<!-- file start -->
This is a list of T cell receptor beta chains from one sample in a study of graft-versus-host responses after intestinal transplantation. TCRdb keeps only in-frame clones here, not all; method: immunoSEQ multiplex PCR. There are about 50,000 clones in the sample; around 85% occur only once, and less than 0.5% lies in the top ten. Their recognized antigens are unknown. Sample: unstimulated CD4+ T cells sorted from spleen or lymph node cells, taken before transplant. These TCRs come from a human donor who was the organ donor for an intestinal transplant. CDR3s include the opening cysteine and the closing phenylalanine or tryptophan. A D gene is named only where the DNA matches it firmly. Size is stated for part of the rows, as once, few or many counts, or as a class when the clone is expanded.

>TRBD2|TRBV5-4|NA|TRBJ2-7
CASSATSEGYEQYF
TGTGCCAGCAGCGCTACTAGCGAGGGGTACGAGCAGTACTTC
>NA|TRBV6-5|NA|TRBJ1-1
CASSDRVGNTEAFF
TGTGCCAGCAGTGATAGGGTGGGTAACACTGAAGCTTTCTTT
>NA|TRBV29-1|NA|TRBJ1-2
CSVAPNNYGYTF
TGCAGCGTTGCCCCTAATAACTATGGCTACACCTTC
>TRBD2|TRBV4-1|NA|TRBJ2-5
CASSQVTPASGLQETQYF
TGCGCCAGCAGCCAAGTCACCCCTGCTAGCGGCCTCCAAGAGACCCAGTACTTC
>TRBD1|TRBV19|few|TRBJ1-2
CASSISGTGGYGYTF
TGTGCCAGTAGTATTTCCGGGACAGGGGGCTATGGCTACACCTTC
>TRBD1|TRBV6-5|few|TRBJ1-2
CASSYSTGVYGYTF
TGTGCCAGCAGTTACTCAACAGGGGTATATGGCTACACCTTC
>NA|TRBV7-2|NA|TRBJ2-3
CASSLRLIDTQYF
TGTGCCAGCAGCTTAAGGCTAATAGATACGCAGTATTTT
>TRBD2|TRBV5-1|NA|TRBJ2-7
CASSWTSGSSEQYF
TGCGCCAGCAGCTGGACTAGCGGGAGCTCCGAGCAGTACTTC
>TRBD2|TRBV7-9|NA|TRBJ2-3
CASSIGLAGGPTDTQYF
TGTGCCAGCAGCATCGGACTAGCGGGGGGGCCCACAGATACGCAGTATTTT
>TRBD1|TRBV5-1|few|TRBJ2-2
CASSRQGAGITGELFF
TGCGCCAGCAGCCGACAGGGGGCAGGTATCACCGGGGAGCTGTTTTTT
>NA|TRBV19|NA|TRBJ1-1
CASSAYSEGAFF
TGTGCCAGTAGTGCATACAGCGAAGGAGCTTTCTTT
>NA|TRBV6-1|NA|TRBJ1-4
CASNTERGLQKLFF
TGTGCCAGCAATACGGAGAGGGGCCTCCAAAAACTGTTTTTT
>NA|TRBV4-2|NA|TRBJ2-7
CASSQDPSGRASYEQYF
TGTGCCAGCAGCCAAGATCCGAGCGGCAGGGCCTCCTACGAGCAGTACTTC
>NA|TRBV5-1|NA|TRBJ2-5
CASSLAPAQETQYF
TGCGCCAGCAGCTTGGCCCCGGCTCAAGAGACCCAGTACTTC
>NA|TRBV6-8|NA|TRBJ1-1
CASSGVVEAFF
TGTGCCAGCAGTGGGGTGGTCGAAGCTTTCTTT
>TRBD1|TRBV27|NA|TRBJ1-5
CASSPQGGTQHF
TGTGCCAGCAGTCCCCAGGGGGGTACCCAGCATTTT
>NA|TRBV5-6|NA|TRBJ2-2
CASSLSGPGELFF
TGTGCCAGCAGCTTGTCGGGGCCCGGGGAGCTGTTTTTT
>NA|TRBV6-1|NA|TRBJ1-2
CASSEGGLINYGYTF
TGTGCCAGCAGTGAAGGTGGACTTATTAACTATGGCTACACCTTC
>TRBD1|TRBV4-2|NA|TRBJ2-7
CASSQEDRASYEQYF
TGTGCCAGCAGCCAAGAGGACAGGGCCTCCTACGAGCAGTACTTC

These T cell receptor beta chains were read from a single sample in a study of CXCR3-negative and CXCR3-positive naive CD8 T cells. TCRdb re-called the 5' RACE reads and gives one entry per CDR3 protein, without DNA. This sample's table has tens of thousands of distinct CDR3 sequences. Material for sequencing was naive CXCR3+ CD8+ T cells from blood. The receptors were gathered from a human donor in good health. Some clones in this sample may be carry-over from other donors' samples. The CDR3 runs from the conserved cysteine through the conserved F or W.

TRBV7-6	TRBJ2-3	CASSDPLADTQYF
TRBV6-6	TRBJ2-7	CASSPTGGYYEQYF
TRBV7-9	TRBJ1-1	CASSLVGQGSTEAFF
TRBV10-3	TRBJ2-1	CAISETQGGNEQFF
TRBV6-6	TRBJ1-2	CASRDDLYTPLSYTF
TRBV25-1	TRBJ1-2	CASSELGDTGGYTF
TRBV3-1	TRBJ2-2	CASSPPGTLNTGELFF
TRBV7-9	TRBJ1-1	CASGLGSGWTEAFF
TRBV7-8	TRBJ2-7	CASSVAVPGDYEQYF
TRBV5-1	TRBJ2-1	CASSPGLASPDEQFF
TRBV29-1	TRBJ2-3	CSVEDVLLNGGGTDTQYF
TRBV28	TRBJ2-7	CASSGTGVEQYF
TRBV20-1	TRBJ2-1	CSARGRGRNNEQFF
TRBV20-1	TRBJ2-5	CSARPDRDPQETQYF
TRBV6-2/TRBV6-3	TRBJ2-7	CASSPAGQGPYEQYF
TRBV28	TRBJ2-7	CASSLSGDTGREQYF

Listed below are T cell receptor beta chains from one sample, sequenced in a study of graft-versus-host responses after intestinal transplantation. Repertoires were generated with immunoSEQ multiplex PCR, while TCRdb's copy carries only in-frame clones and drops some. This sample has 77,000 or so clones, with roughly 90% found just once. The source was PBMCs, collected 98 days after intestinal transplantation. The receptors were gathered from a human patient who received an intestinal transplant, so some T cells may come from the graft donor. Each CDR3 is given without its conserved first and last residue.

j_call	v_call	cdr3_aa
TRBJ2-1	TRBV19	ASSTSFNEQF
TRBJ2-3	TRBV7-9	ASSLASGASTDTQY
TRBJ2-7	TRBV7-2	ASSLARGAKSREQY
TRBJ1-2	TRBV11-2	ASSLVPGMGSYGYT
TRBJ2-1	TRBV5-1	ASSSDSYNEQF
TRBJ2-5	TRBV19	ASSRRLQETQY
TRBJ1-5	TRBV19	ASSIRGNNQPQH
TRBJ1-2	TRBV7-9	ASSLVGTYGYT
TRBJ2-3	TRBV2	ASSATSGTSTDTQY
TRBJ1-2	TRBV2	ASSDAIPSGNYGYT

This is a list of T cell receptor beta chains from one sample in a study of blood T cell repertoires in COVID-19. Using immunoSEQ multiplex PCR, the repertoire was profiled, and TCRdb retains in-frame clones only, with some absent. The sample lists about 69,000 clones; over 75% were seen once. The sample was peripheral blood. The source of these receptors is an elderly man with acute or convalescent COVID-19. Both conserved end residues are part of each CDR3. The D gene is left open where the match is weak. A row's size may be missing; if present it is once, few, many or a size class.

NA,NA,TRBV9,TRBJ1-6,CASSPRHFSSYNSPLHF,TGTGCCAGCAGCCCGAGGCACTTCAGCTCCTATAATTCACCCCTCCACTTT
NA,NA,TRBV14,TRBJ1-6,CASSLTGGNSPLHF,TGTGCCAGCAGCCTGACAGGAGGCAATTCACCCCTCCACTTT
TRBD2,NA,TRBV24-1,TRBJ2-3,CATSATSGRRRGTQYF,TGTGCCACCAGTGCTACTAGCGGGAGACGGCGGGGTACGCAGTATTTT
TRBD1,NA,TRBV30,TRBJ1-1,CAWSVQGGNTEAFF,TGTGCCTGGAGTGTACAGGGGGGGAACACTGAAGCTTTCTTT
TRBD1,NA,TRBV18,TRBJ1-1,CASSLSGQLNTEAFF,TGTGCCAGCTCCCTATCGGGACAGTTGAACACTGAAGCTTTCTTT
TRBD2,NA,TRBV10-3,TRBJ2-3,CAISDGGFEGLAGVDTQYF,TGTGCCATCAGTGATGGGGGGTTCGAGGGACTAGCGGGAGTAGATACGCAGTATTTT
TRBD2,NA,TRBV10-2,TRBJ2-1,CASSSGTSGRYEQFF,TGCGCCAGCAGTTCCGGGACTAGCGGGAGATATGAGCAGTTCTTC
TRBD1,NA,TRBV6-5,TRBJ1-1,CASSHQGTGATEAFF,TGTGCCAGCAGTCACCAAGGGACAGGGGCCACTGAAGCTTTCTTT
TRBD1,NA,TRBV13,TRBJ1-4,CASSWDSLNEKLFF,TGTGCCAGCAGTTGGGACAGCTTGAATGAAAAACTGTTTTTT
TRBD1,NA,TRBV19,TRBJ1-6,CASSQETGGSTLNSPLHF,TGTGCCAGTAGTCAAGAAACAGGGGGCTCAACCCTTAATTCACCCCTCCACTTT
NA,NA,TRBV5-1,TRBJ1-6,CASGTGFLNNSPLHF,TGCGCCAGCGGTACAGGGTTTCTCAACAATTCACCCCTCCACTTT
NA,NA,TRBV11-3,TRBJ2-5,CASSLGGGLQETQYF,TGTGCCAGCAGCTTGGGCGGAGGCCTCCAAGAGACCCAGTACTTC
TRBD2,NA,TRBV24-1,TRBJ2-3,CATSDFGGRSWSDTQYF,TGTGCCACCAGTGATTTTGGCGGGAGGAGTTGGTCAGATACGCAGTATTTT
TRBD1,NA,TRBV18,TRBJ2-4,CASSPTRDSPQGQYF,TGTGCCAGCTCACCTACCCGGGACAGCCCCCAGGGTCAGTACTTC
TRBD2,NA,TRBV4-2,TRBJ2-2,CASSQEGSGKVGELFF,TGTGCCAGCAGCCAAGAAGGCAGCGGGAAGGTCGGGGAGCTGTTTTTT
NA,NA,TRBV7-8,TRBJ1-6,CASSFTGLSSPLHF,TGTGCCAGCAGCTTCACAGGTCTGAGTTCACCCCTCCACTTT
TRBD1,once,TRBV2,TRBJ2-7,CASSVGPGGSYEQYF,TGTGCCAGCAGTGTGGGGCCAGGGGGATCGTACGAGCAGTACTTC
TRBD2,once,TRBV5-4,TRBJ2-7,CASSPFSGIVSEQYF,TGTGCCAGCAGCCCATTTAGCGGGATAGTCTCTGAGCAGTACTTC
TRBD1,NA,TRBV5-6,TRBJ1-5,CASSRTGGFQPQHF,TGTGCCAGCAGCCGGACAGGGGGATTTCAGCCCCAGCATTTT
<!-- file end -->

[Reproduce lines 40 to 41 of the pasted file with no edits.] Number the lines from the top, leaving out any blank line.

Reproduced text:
TGTGCCAGCAGCCAAGATCCGAGCGGCAGGGCCTCCTACGAGCAGTACTTC
>NA|TRBV5-1|NA|TRBJ2-5